John McDonnell May 2012


John McDonnell is MP for Hayes & Harlington

In 2009 a symposium was held at Birkbeck College which surprised its organisers by bringing together a large gathering of political philosophers to discuss “The Idea of Communism.” Verso subsequently published a book of papers from the event under the same title.

Over the previous decade or two, convening an event under this title would have been left either to political historians or to the very small group of activists likely to attend. The reason for the large attendance of some of our most significant and many young political philosophers drawn from across Europe and further afield was set out in the introduction to the papers for the symposium:
“The long night of the left is drawing to a close. The defeat, denunciations and despair of the 1980s and 1990s, the triumphalist ‘end of history’, the unipolar world of American hegemony – all are fast becoming old news.”

The philosophers were engaging in their own way in the same regeneration of the left which was energising a mass of activists, the trade union rank and file and the new social movements.

The first wave of the regeneration of left activism came with the students and lecturers’ Milbank demonstration in November 2010, through to the ground breaking Hardest Hit marches for people with disabilities, the student occupations, the TUC’s March for the Alternative and UK Uncut direct action, on to the St Paul’s Occupation and up to the national pensions strike in November 2011.

Many came out of that first wave period reassured that not only was it possible to mobilise large numbers in concerted action, in strikes and direct action, but also that a new generation had entered the field.

The first wave ended with the all too typical betrayal of the national pensions campaign by the same old trade union bureaucracies, with the TUC and Unison leaderships putting on a display of grovelling, abject self-interested cowardice not witnessed on this scale since the TUC sold out the miners in the 1926 General Strike.

The TUC and union bureaucracies were hoping for a “peace in our time” type settlement with the Government that would enable them to hold back grassroots resistance. They just wanted a quiet life and to continue to enjoy the lifestyle the fruits of their general secretary salaries afforded them. They hoped that in killing off the co-ordinated national industrial action, life could return to normal with the acquiescent acceptance of their members and the wider community of the Coalition’s pay and pension cuts, job and service cuts and privatisations. Unfortunately for them, two elements have conspired to disrupt this.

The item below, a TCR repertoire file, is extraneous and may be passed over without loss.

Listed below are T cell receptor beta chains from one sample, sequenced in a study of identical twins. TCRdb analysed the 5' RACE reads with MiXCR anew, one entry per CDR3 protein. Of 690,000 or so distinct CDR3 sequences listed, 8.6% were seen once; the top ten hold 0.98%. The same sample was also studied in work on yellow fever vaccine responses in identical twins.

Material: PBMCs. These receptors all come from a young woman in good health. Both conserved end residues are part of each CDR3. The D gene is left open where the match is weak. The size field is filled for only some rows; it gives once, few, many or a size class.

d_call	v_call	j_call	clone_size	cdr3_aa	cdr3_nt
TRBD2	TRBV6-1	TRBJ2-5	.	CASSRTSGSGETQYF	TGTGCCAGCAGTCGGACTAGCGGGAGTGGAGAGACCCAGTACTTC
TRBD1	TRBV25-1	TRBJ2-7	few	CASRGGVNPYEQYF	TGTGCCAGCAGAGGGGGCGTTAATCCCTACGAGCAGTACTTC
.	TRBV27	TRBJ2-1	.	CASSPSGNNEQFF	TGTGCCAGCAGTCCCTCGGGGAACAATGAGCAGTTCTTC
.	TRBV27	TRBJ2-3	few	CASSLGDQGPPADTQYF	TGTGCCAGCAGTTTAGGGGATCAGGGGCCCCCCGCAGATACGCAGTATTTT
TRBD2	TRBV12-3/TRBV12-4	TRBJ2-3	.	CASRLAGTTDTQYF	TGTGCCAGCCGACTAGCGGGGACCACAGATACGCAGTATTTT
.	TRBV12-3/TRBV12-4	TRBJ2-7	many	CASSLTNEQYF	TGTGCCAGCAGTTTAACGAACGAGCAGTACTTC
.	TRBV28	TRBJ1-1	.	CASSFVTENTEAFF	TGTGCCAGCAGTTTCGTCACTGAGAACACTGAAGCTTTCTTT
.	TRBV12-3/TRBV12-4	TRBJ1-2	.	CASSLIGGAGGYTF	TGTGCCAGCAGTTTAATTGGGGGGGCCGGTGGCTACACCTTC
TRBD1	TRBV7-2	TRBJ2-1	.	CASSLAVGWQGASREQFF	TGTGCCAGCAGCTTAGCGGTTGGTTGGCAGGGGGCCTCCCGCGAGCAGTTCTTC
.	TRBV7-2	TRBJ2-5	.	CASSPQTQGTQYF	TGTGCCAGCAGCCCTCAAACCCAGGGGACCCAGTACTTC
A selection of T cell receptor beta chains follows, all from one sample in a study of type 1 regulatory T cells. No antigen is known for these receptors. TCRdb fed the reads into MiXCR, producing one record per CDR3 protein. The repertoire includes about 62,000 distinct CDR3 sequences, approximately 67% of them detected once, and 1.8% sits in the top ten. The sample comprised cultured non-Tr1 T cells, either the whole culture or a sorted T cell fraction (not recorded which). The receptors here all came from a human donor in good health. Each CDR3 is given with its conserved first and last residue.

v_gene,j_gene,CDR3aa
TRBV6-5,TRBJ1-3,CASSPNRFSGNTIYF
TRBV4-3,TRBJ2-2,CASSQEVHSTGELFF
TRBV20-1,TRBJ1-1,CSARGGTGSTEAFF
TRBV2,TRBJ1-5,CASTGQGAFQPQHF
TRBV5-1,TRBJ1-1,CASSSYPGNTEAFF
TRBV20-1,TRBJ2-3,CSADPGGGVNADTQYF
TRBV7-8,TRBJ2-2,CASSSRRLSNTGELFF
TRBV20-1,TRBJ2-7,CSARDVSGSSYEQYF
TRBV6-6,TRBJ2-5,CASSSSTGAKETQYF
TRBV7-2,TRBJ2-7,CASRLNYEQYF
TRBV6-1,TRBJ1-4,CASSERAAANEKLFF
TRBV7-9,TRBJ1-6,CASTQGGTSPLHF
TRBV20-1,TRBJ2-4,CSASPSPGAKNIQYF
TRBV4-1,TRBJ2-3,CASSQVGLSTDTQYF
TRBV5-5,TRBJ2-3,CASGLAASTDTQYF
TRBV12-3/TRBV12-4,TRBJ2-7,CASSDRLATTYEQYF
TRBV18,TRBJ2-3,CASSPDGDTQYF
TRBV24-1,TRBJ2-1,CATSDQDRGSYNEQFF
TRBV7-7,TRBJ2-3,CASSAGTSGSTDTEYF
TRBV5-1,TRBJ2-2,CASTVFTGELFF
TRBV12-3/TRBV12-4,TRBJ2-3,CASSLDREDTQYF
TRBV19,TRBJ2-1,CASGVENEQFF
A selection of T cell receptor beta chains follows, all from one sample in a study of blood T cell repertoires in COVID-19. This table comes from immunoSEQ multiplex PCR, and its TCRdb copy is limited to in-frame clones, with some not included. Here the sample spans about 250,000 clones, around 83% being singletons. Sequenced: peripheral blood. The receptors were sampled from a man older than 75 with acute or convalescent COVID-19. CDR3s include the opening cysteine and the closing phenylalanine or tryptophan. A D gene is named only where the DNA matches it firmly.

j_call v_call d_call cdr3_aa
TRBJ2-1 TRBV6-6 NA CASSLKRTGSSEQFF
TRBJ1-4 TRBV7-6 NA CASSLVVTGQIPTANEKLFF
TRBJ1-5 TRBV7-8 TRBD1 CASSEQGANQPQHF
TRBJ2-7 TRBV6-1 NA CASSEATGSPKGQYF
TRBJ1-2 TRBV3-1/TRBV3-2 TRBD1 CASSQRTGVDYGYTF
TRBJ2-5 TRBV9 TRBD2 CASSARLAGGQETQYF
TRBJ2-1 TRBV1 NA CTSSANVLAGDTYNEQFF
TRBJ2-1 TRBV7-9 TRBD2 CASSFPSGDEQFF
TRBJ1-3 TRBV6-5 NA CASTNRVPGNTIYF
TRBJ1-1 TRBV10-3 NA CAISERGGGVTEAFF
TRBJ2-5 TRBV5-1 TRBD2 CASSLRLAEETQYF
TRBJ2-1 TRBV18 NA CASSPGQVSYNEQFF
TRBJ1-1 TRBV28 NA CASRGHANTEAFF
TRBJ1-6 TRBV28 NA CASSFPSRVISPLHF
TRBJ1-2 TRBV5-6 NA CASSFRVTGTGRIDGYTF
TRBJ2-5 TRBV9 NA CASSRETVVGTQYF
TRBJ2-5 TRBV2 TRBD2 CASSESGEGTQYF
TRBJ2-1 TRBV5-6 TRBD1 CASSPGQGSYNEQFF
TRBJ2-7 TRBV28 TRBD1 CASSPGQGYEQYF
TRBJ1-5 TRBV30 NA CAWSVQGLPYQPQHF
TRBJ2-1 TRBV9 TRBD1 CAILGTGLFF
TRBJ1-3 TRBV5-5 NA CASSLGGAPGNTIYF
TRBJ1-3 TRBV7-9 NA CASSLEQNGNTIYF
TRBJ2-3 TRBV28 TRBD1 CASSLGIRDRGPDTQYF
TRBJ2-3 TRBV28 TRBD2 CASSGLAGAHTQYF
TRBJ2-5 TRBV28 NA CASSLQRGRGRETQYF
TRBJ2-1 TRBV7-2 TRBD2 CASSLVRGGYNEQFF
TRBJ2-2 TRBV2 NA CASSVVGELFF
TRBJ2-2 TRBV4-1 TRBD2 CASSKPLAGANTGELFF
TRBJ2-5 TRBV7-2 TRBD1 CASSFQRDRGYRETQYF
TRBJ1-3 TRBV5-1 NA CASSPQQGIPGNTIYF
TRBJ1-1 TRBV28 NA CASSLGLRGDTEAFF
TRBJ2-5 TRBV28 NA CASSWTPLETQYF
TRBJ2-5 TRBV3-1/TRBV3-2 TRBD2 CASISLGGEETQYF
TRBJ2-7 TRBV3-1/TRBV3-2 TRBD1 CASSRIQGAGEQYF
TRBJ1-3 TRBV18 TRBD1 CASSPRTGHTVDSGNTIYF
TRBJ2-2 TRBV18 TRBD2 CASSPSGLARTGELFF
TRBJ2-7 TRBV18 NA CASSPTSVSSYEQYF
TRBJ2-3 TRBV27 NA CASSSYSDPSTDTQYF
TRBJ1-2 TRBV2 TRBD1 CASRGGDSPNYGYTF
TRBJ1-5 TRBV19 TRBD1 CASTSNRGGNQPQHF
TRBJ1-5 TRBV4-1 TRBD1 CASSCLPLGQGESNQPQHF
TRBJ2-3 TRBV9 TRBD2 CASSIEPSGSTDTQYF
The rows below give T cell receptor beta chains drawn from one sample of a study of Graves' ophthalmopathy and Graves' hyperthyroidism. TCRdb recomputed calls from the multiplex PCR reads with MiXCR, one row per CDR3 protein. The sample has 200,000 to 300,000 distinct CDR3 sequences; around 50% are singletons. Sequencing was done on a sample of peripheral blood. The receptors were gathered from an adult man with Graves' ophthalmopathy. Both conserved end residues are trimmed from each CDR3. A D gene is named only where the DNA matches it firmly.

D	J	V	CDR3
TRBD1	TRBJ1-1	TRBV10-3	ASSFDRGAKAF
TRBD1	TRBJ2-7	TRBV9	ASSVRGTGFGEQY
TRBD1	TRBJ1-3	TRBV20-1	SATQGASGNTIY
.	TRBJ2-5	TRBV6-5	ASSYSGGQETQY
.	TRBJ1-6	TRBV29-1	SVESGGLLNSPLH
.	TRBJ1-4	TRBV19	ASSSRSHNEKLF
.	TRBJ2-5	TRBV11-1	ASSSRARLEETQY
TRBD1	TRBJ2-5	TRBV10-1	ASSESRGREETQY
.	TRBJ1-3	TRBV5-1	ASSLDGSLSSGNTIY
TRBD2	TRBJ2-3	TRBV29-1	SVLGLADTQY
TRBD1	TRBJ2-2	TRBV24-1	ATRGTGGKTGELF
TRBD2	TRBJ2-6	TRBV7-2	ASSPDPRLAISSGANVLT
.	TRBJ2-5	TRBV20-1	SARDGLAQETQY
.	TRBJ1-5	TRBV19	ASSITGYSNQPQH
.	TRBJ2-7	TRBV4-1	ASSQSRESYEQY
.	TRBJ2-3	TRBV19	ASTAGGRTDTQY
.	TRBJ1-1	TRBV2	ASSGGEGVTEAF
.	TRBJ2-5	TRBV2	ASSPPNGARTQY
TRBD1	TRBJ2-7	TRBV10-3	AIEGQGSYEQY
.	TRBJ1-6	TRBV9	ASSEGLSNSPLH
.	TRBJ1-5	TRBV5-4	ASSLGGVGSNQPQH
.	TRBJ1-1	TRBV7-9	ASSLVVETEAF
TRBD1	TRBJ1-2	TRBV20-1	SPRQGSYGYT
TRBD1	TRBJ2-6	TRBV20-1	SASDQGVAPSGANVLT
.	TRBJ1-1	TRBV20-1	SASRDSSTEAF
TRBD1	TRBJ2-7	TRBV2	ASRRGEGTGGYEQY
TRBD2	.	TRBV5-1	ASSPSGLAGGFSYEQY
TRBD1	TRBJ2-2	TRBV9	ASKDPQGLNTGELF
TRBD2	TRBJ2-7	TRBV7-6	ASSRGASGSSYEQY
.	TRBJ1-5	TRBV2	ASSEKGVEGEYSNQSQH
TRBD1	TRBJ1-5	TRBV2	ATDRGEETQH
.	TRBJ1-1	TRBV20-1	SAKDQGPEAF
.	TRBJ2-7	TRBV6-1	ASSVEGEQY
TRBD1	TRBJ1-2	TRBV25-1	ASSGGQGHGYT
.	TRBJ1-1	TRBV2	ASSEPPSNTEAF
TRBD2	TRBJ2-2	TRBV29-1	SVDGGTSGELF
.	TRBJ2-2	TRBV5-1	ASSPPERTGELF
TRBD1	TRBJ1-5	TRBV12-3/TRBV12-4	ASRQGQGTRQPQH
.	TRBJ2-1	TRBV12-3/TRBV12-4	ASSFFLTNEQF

The first is that, in the Government’s own estimation, only 15% of the first tranche of its cuts have been implemented so far. Another 300,000 to 400,000 of the first round of job cuts have yet to be driven through.

George Osborne gave a taste of the further scale of cuts to come in his budget speech. The economy is scraping along the bottom of economic activity. Aggregated demand continues to be reduced by job, pay, pensions and social security cuts. As a result tax income is declining and the deficit is increasing, not falling. The Government’s only response is to demand more public expenditure cuts.

In his budget speech Osborne announced a further £10 billion of cuts from the welfare budget. This is an early taste of the next round of public expenditure cuts to be expected in the November budget statement – unless the worsening economic climate forces the Government into an earlier announcement.

The second element is that the willingness and determination of people and communities to resist government policies, and the underlying and growing sense of injustice and anger have not gone away. Far from it!

Wherever a free ballot has been conducted in trade unions without the interference of the suited bureaucrats, there have been increased majorities for strike action. The next co-ordinated industrial action will be on 10th May, across a number of unions still campaigning on pensions. The NUT has a rolling regional programme of industrial action, with national action possible in late June.

Unite’s fuel drivers are refusing to roll over and the rail unions are resorting to strike action to protect jobs and working conditions across the industry, especially in the run up to the Olympics. Even the Police Federation is organising a national demonstration in London to coincide with action on 10th May and is balloting its members on the right to strike.

Despite the draconian use of the courts to deter protesters, wave after wave of lobbies, demonstrations and direct action are taking place, largely unreported, on almost a daily basis. These include DPAC blocking Trafalgar Square, pensioners picketing government offices, Right to Work campaigners destroying Tesco’s use of workfare, squatters sleeping outside ministers’ houses and RMT taxi drivers in convoy causing the whole of central London to seize up.

This anger and willingness to resist is also being evidenced electorally across Europe from the Bradford West by-election and the dramatic increase in support for Mélenchon in France, to the likely election of Hollande and the lift of Labour to a 13 point lead in the polls. All are signs of the potential for radical resistance. The message is clear for the left: seize the moment!

John McDonnell is MP for Hayes & Harlington and Chair of the Socialist Campaign Group of Labour MPs and the Labour Representation Committee.

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